Purkinje23 (pur-KIN-jee) fibers are nervelike processes that arise from the lower end of the bundle branches and turn upward to spread throughout the ventricular myocardium. Purkinje fibers distribute the electrical excitation to the cardiocytes of the ventricles. They form a more elaborate network in the left ventricle than in the right.

Once the Purkinje fibers have delivered the electrical signal to their limits, the cardiocytes themselves perpetuate it by passing ions from cell to cell through their gap junction
...Firing of the SA node excites atrial cardiocytes and stimulates the two atria to contract almost simultaneously. The signal travels at a speed of about 1 m/sec through the atrial myocardium and reaches the AV node in about 50 msec. In the AV node, the signal slows down to about 0.05 m/sec, partly because the cardiocytes here are thinner, but more importantly because they have fewer gap junctions over which the signal can be transmitted. This delays the signal at the AV node for about 100 msec—like highway traffic slowing down at a small town. This delay is essential because it gives the ventricles time to fill with blood before they begin to contract.

The ventricular myocardium has a conduction speed of only 0.3 to 0.5 m/sec. If this were the only route of travel for the excitatory signal, some cardiocytes would be stimulated much sooner than others. Ventricular contraction would not be synchronized and the pumping effectiveness of the ventricles would be severely compromised. But signals travel through the AV bundle and Purkinje fibers at a speed of 4 m/sec, the fastest in the conduction system. Consequently, the entire ventricular myocardium depolarizes within 200 msec after the SA node fires, causing the ventricles to contract in near unison.

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Signals reach the papillary muscles before the rest of the myocardium. Thus, these muscles contract and begin taking up slack in the tendinous cords an instant before ventricular contraction causes blood to surge against the AV valves. Ventricular systole begins at the apex of the heart, which is first to be stimulated, and progresses upward—pushing the blood upward toward the semilunar valves. Because of the spiral arrangement of ventricular cardiocytes, the ventricles twist slightly as they contract, like someone wringing out a towel.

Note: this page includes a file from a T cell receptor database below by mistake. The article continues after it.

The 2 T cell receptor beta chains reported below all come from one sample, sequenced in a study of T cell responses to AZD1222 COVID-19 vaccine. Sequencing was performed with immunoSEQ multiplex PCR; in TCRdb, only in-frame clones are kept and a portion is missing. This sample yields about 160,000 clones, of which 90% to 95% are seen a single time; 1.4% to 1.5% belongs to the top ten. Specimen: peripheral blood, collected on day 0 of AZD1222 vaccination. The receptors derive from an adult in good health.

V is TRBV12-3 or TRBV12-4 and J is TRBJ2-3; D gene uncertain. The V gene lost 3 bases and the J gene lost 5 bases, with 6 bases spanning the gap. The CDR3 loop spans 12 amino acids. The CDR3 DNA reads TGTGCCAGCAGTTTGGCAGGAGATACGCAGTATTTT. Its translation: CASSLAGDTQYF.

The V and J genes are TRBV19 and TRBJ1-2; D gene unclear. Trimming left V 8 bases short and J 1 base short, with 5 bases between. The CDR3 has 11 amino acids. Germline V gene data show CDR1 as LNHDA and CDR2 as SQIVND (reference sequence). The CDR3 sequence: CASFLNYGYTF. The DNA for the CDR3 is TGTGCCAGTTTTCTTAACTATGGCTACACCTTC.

...Apnea21 (AP-nee-uh)

Temporary cessation of breathing (one or more skipped breaths)

Dyspnea22 (DISP-nee-uh)

Labored, gasping breathing; shortness of breath

Hyperpnea23 (HY-purp-NEE-uh)

Increased rate and depth of breathing in response to exercise, pain, or other conditions

Hyperventilation

Increased pulmonary ventilation in excess of metabolic demand, frequently associated with anxiety; expels CO2 faster than it is produced, thus lowering the blood CO2 concentration and raising the blood pH

Hypoventilation24

Reduced pulmonary ventilation; leads to an increase in blood CO2 concentration if ventilation is insufficient to expel CO2 as fast as it is produced

Kussmaul25 respiration

Deep, rapid breathing often induced by acidosis; seen in diabetes mellitus

Orthopnea26 (or-thop-NEE-uh)

Dyspnea that occurs when a person is lying down or in any position other than standing or sitting erect; seen in heart failure, asthma, emphysema, and other conditions

Respiratory arrest

Permanent cessation of breathing (unless there is medical intervention)

Tachypnea27 (tack-ip-NEE-uh)

Accelerated respiration

Other variations in pulmonary ventilation serve the purposes of speaking, expressing emotion (laughing, crying), yawning, hiccuping, expelling noxious fumes, coughing, sneezing, and expelling abdominal contents. Coughing is induced by irritants in the lower respiratory tract. To cough, we close the glottis and contract the muscles of expiration, producing high pressure in the lower respiratory tract. We then suddenly open the glottis and release an explosive burst of air at speeds over 900 km/h (600 mi./h). This drives mucus and foreign matter toward the pharynx and mouth. Sneezing is triggered by irritants in the nasal cavity. Its mechanism is similar to coughing except that the glottis is continually open, the soft palate and tongue block the flow of air while thoracic pressure builds, and then the soft palate is depressed to direct part of the airstream through the nose. These actions are coordinated by coughing and sneezing centers in the medulla oblongata.